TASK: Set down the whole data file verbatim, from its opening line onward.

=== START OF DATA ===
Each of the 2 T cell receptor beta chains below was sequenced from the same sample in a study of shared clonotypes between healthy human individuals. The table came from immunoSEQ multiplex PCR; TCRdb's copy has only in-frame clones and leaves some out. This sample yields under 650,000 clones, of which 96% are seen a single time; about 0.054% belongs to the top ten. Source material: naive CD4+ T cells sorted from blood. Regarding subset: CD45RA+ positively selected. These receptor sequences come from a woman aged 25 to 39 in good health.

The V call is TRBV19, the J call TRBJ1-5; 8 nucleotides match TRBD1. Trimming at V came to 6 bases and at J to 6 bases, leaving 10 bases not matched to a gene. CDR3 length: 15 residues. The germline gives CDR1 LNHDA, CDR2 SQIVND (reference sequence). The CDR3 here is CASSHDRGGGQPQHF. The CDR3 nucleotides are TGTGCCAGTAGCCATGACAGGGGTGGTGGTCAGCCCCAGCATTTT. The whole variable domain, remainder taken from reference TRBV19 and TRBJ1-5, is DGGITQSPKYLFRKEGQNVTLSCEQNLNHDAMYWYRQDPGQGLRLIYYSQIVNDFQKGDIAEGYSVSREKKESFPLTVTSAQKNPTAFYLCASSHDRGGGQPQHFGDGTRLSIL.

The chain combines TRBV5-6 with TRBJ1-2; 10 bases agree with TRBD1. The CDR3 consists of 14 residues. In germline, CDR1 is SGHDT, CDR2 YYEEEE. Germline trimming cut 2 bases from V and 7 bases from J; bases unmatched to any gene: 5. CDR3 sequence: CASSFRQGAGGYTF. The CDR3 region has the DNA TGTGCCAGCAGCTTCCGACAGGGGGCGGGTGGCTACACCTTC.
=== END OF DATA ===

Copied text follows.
Each of the 2 T cell receptor beta chains below was sequenced from the same sample in a study of shared clonotypes between healthy human individuals. The table came from immunoSEQ multiplex PCR; TCRdb's copy has only in-frame clones and leaves some out. This sample yields under 650,000 clones, of which 96% are seen a single time; about 0.054% belongs to the top ten. Source material: naive CD4+ T cells sorted from blood. Regarding subset: CD45RA+ positively selected. These receptor sequences come from a woman aged 25 to 39 in good health.

The V call is TRBV19, the J call TRBJ1-5; 8 nucleotides match TRBD1. Trimming at V came to 6 bases and at J to 6 bases, leaving 10 bases not matched to a gene. CDR3 length: 15 residues. The germline gives CDR1 LNHDA, CDR2 SQIVND (reference sequence). The CDR3 here is CASSHDRGGGQPQHF. The CDR3 nucleotides are TGTGCCAGTAGCCATGACAGGGGTGGTGGTCAGCCCCAGCATTTT. The whole variable domain, remainder taken from reference TRBV19 and TRBJ1-5, is DGGITQSPKYLFRKEGQNVTLSCEQNLNHDAMYWYRQDPGQGLRLIYYSQIVNDFQKGDIAEGYSVSREKKESFPLTVTSAQKNPTAFYLCASSHDRGGGQPQHFGDGTRLSIL.

The chain combines TRBV5-6 with TRBJ1-2; 10 bases agree with TRBD1. The CDR3 consists of 14 residues. In germline, CDR1 is SGHDT, CDR2 YYEEEE. Germline trimming cut 2 bases from V and 7 bases from J; bases unmatched to any gene: 5. CDR3 sequence: CASSFRQGAGGYTF. The CDR3 region has the DNA TGTGCCAGCAGCTTCCGACAGGGGGCGGGTGGCTACACCTTC.